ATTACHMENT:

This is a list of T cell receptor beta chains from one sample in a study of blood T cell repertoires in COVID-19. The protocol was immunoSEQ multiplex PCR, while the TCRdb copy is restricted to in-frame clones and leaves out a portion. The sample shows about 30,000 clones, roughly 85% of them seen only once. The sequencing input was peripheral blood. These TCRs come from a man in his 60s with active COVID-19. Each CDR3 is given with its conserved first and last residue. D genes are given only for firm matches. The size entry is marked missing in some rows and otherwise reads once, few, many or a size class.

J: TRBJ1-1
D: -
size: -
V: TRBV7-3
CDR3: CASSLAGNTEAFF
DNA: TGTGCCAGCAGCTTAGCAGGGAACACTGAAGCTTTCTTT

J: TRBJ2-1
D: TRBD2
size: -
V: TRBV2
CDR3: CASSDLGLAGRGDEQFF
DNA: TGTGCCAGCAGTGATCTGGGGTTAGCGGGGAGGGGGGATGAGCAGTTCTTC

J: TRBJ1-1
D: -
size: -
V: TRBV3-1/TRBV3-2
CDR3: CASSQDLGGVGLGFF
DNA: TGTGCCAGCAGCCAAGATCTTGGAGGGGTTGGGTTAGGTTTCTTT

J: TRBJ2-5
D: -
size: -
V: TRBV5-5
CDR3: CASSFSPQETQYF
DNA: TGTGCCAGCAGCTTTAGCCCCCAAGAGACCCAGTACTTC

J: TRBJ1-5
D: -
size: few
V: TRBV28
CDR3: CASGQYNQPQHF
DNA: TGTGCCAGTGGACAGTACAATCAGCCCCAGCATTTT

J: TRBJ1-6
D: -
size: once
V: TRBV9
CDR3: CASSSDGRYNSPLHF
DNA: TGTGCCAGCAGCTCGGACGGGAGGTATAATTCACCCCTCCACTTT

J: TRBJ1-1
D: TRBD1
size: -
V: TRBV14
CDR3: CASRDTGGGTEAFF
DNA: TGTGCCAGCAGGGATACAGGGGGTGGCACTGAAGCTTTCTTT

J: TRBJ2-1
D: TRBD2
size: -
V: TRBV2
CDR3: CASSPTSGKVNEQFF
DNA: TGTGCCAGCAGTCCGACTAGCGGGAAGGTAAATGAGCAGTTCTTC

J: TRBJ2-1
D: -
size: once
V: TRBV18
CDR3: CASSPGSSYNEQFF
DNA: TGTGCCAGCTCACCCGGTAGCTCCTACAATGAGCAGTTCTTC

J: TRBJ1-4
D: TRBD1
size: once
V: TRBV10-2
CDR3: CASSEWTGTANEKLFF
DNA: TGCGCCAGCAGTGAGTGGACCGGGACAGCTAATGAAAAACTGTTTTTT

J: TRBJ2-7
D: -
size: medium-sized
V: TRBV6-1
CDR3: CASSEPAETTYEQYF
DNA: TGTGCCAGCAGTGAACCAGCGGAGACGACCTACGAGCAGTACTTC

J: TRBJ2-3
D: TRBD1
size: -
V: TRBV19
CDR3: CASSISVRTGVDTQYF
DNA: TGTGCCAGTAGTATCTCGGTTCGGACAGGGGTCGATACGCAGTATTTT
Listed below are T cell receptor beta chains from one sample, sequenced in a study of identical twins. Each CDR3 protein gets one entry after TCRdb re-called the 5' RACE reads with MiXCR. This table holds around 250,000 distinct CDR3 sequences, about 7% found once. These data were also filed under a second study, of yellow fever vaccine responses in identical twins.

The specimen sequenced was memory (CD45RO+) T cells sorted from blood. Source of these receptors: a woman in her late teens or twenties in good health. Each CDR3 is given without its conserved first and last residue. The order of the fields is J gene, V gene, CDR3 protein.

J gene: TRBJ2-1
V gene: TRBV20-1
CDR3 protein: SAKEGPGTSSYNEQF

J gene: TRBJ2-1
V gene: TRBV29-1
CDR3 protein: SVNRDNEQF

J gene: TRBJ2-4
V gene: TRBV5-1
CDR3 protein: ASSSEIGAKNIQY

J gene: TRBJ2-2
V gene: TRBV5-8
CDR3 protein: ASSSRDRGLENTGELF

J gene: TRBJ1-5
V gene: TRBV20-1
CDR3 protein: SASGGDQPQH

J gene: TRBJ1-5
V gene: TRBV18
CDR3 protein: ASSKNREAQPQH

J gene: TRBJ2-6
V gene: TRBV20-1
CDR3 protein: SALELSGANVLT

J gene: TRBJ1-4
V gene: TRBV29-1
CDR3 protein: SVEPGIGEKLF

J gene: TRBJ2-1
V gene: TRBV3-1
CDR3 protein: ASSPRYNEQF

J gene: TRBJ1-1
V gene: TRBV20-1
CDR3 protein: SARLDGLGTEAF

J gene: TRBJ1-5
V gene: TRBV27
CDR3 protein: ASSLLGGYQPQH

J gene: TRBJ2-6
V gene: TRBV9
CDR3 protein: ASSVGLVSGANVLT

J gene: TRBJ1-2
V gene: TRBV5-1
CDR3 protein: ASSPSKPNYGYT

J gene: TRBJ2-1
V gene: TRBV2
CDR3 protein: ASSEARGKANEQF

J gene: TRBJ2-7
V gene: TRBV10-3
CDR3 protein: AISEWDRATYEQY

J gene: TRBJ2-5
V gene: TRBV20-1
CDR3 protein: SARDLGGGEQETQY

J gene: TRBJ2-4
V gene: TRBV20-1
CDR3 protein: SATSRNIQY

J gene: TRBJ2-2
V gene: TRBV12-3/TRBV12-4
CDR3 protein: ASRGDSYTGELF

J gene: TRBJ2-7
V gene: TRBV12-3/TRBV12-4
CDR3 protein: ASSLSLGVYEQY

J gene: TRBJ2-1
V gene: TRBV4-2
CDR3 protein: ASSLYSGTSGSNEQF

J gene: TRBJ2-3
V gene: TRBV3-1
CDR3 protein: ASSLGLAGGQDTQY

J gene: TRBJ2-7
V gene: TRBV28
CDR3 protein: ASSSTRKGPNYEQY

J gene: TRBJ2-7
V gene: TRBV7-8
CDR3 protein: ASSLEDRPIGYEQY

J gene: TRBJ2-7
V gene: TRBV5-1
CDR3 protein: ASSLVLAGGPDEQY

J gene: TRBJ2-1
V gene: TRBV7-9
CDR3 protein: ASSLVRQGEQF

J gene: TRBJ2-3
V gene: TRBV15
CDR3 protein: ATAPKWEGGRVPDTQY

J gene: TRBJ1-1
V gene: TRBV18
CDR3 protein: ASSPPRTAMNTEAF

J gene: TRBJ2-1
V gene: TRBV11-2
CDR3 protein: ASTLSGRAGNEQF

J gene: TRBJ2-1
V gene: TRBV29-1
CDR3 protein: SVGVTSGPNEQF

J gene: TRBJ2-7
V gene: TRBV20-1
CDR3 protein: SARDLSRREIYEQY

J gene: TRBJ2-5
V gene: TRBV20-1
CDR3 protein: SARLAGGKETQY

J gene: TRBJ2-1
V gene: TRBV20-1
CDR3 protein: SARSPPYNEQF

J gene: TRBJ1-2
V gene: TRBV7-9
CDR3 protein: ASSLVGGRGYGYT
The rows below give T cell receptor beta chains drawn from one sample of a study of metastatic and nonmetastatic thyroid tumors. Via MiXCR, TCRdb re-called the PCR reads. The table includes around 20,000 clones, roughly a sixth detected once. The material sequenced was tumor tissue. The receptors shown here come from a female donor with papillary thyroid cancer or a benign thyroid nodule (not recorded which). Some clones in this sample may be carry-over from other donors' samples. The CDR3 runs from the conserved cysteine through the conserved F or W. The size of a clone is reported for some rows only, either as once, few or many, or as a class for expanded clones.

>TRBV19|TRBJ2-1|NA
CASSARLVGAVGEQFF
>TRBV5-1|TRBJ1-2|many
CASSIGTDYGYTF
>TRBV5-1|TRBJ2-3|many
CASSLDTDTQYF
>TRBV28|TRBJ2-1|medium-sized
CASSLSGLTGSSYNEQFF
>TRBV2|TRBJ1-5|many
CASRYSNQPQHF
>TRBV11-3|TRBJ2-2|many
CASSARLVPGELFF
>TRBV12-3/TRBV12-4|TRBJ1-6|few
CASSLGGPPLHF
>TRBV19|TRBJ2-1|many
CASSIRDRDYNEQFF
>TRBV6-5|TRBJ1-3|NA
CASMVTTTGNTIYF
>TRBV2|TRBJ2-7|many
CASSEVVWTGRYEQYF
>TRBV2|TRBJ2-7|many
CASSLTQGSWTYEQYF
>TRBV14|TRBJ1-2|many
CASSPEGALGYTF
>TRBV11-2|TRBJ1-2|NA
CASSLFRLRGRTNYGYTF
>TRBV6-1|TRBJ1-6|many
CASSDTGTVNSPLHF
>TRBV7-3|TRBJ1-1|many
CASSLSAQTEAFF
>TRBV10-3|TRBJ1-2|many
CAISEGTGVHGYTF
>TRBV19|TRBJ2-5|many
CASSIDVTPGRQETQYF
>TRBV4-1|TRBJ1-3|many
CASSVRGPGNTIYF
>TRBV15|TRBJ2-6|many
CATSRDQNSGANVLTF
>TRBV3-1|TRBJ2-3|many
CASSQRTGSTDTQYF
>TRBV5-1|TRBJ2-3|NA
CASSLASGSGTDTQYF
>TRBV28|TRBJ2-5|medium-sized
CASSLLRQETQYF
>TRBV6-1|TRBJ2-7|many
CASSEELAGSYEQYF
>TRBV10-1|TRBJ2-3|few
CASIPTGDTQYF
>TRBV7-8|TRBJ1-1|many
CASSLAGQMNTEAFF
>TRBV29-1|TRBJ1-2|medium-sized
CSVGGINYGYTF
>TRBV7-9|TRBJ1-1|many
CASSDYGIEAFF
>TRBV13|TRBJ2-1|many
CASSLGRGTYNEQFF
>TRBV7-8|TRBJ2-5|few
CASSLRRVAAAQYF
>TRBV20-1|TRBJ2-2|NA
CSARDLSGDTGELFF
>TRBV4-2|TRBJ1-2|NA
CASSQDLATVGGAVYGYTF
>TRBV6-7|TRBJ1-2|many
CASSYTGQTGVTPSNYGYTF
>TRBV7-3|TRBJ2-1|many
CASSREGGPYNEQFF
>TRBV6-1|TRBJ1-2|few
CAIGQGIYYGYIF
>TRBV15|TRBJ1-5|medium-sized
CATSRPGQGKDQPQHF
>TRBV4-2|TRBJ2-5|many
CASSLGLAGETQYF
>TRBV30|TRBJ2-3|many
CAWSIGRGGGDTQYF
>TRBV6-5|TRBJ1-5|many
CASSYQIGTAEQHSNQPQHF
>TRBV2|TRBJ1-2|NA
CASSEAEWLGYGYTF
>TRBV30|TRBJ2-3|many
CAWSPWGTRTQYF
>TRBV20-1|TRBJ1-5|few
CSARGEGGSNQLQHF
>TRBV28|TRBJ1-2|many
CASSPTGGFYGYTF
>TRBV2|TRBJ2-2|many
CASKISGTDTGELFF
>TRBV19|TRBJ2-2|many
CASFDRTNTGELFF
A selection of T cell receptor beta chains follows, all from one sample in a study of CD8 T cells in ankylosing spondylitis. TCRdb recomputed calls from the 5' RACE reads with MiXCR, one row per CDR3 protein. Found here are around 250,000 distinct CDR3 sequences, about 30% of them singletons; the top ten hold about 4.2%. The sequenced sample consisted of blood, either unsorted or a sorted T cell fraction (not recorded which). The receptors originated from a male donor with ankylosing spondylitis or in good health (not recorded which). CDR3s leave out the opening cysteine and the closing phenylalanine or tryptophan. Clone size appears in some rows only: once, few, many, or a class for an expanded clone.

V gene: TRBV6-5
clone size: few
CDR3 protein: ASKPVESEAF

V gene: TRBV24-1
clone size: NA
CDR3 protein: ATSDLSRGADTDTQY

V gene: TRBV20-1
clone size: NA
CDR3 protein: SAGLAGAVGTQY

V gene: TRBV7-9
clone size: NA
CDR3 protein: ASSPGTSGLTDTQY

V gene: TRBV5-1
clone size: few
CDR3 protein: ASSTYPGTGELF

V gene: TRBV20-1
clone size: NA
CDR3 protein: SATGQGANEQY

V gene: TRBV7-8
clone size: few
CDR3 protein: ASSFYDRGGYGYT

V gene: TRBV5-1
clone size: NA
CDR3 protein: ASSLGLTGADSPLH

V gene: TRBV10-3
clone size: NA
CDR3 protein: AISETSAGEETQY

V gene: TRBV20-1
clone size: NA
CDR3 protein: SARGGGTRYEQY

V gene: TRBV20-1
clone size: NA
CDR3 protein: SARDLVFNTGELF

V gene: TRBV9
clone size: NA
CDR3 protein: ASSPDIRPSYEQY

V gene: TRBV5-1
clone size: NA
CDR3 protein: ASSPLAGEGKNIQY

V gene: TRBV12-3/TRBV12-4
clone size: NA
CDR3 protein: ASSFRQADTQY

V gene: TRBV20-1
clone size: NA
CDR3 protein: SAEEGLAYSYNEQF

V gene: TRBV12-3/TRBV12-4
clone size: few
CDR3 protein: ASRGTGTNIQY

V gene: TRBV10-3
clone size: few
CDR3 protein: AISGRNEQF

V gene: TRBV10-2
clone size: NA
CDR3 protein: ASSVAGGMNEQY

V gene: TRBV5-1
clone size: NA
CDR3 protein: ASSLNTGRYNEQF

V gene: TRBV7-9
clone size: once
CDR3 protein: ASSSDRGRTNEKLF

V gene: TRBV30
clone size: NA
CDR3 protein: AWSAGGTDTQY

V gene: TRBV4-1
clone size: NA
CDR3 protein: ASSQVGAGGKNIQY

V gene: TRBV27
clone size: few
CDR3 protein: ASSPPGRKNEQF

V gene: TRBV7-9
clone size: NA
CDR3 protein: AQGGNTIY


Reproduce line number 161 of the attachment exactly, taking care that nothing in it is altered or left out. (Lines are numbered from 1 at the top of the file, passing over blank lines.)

V gene: TRBV29-1